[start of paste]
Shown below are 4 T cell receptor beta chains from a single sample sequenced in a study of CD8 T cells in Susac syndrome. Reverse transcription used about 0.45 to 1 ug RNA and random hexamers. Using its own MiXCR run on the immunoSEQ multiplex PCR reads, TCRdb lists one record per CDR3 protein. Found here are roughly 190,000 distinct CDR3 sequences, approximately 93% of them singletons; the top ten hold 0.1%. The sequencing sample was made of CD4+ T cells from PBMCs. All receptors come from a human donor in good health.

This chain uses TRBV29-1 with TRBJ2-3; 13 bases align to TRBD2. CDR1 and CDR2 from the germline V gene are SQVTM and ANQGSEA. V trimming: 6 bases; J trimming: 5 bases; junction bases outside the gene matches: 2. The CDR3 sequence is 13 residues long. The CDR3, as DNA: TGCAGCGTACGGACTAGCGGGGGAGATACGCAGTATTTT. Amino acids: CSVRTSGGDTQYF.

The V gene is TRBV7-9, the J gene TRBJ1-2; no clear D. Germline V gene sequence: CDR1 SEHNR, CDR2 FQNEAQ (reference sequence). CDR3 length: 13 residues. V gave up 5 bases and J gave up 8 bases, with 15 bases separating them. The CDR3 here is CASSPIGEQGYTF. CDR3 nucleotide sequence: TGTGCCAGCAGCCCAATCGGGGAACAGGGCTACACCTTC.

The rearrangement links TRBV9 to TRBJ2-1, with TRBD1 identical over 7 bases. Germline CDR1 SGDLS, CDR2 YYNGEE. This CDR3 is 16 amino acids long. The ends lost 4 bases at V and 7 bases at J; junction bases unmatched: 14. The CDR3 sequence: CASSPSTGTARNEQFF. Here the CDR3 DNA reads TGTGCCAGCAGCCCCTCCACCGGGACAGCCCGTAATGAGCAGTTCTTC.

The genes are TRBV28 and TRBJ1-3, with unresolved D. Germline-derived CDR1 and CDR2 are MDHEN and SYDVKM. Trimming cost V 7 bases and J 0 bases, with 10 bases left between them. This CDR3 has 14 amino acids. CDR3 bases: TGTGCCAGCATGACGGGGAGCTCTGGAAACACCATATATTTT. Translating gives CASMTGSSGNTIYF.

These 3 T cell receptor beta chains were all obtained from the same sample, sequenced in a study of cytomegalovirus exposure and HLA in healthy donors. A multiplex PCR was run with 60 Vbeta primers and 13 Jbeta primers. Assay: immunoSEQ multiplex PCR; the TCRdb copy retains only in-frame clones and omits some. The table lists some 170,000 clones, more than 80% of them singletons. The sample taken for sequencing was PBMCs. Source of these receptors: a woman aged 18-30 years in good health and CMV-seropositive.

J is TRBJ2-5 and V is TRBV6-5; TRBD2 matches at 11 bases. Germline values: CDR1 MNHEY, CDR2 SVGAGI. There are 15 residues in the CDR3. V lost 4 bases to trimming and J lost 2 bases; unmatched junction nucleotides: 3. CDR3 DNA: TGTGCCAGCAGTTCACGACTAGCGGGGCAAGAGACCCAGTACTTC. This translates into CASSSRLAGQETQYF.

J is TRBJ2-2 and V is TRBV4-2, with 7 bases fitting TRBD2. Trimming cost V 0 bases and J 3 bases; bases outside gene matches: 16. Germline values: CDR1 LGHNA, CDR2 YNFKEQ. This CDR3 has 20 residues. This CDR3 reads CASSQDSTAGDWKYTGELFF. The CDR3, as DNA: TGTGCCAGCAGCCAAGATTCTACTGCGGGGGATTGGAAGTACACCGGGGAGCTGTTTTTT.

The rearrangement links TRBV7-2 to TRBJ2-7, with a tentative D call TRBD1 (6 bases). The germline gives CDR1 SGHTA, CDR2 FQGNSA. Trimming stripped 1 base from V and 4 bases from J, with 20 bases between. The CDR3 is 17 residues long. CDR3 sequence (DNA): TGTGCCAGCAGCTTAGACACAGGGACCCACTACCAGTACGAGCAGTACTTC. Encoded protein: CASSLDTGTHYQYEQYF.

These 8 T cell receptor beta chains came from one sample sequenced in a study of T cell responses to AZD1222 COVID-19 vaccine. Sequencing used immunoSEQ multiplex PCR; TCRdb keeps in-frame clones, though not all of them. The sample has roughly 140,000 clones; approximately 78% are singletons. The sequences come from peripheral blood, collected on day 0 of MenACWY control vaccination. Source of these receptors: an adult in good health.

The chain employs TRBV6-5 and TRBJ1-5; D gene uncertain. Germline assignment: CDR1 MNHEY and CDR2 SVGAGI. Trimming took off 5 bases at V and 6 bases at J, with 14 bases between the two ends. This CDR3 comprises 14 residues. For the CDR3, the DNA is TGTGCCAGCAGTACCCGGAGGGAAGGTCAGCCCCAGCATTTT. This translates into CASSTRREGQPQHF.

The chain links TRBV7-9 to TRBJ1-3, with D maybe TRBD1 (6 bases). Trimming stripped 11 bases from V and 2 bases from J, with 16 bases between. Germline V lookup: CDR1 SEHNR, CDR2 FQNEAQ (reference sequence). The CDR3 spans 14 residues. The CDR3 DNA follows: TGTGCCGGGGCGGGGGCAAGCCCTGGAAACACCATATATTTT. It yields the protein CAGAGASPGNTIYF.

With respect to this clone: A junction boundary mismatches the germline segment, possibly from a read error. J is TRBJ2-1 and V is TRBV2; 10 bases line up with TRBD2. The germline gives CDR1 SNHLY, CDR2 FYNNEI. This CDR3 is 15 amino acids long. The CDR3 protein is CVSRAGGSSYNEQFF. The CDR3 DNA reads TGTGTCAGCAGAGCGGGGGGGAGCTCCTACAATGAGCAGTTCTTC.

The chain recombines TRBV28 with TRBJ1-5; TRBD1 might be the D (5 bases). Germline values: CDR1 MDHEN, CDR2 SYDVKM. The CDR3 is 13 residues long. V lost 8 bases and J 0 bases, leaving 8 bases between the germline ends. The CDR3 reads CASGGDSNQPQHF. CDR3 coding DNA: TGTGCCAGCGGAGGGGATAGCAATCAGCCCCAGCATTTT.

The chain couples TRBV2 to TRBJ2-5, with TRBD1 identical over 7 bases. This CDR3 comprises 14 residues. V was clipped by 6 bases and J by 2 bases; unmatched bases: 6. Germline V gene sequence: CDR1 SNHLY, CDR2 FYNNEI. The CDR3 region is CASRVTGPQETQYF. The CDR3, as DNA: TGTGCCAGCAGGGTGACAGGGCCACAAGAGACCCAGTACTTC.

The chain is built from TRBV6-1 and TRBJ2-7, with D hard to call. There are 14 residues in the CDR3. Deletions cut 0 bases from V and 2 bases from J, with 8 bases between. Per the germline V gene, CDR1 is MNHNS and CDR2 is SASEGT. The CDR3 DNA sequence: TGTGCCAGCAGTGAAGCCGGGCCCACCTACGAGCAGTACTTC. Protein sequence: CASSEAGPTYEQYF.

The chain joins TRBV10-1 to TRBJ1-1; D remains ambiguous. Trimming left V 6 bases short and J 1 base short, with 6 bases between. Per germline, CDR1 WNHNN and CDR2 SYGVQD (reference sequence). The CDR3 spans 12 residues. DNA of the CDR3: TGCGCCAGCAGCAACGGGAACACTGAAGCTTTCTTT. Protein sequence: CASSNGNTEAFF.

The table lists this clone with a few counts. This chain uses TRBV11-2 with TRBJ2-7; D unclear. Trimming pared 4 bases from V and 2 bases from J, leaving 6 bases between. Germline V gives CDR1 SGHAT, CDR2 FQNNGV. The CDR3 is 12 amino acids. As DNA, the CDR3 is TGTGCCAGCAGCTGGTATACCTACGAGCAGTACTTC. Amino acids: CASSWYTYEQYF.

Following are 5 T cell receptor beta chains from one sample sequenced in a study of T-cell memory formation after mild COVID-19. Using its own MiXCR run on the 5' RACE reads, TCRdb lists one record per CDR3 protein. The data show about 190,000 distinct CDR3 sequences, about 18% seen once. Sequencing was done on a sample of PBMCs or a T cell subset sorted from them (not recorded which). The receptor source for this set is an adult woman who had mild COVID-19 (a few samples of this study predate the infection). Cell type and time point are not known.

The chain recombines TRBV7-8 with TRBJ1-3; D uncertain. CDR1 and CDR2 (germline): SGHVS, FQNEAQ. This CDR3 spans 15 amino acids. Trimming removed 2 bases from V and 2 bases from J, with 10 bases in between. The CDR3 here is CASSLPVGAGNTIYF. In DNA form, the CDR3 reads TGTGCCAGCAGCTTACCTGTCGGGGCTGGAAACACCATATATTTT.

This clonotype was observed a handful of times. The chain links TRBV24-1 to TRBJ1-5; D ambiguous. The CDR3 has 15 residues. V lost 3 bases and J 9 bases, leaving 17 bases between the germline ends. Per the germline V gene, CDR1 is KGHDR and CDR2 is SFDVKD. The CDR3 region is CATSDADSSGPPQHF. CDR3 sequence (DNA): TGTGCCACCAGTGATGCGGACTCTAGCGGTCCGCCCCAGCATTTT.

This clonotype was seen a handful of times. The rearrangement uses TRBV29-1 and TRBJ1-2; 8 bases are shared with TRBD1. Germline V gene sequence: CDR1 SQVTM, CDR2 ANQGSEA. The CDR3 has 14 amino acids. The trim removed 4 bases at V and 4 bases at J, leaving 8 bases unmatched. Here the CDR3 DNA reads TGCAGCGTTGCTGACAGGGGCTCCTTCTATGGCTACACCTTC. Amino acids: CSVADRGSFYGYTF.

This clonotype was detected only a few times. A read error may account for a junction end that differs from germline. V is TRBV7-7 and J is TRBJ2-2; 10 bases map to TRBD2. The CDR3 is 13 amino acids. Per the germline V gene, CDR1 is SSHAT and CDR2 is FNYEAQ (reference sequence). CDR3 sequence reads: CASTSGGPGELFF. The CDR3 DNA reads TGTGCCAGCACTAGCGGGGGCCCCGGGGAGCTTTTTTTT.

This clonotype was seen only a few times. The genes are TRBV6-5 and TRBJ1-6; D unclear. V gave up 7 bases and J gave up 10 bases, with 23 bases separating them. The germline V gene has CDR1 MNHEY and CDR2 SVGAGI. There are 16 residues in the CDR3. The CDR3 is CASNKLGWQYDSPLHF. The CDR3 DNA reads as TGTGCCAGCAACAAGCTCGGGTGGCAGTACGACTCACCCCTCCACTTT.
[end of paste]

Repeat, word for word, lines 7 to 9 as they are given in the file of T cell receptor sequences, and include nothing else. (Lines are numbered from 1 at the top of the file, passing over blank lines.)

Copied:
J is TRBJ2-5 and V is TRBV6-5; TRBD2 matches at 11 bases. Germline values: CDR1 MNHEY, CDR2 SVGAGI. There are 15 residues in the CDR3. V lost 4 bases to trimming and J lost 2 bases; unmatched junction nucleotides: 3. CDR3 DNA: TGTGCCAGCAGTTCACGACTAGCGGGGCAAGAGACCCAGTACTTC. This translates into CASSSRLAGQETQYF.

J is TRBJ2-2 and V is TRBV4-2, with 7 bases fitting TRBD2. Trimming cost V 0 bases and J 3 bases; bases outside gene matches: 16. Germline values: CDR1 LGHNA, CDR2 YNFKEQ. This CDR3 has 20 residues. This CDR3 reads CASSQDSTAGDWKYTGELFF. The CDR3, as DNA: TGTGCCAGCAGCCAAGATTCTACTGCGGGGGATTGGAAGTACACCGGGGAGCTGTTTTTT.

The rearrangement links TRBV7-2 to TRBJ2-7, with a tentative D call TRBD1 (6 bases). The germline gives CDR1 SGHTA, CDR2 FQGNSA. Trimming stripped 1 base from V and 4 bases from J, with 20 bases between. The CDR3 is 17 residues long. CDR3 sequence (DNA): TGTGCCAGCAGCTTAGACACAGGGACCCACTACCAGTACGAGCAGTACTTC. Encoded protein: CASSLDTGTHYQYEQYF.